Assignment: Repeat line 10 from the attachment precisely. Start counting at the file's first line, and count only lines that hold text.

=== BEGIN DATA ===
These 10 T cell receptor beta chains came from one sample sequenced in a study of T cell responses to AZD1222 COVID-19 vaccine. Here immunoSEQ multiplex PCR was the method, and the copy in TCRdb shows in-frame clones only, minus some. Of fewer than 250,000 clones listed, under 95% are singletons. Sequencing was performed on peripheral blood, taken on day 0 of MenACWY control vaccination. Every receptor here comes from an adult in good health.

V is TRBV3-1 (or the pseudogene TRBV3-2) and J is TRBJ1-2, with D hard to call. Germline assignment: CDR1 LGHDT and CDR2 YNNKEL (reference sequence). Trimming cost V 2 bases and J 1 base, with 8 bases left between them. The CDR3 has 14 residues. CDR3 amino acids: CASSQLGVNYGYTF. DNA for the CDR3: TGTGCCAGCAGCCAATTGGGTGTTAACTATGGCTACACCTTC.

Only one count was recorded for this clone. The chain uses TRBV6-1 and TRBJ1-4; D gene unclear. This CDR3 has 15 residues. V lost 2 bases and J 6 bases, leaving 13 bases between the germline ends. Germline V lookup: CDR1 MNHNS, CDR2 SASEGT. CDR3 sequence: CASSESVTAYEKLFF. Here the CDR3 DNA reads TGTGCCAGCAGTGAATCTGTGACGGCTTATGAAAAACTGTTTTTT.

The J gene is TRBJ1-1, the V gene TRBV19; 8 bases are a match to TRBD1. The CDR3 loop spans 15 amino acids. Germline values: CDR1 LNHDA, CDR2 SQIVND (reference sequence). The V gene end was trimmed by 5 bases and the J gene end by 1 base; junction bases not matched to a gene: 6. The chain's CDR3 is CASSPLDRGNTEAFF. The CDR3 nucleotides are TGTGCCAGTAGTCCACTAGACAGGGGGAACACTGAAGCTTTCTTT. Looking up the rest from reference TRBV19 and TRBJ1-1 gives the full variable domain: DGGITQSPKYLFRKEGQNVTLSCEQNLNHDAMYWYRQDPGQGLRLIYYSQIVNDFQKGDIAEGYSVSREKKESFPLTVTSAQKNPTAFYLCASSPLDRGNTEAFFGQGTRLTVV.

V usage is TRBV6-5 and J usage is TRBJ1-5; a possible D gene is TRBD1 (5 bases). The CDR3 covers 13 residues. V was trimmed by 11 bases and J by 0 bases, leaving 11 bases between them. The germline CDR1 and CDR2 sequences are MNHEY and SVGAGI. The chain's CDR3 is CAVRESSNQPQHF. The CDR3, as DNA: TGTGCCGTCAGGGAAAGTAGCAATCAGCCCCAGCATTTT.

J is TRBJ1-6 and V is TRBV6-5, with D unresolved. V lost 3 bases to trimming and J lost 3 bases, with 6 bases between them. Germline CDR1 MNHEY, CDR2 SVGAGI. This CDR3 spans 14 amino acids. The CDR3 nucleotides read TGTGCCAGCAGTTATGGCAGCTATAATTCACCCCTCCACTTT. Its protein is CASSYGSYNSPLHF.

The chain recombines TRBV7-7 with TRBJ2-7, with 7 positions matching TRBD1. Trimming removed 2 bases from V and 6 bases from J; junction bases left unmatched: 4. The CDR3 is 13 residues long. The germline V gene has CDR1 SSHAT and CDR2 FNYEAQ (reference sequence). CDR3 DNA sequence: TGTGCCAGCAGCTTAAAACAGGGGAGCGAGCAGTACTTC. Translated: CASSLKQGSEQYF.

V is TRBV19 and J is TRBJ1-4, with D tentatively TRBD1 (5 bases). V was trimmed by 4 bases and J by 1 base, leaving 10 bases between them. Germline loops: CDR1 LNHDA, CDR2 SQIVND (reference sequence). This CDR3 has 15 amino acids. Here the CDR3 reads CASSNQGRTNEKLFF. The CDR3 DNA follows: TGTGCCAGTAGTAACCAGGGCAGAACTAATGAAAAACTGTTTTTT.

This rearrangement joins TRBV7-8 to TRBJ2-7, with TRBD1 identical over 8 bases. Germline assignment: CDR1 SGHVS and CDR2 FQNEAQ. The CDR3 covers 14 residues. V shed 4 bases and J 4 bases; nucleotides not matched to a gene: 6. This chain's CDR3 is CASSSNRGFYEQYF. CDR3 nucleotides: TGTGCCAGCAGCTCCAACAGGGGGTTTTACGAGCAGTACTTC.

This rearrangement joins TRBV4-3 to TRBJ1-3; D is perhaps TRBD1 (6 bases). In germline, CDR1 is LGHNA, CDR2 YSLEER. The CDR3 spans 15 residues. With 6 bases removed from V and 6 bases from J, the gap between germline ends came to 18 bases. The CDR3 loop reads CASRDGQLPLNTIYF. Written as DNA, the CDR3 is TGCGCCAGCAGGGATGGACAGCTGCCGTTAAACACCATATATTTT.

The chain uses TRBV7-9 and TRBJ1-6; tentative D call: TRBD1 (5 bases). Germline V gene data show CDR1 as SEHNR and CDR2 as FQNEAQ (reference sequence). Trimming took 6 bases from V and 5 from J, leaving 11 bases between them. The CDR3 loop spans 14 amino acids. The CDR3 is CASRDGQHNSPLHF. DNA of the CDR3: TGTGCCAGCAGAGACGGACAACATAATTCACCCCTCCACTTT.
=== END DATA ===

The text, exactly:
This rearrangement joins TRBV4-3 to TRBJ1-3; D is perhaps TRBD1 (6 bases). In germline, CDR1 is LGHNA, CDR2 YSLEER. The CDR3 spans 15 residues. With 6 bases removed from V and 6 bases from J, the gap between germline ends came to 18 bases. The CDR3 loop reads CASRDGQLPLNTIYF. Written as DNA, the CDR3 is TGCGCCAGCAGGGATGGACAGCTGCCGTTAAACACCATATATTTT.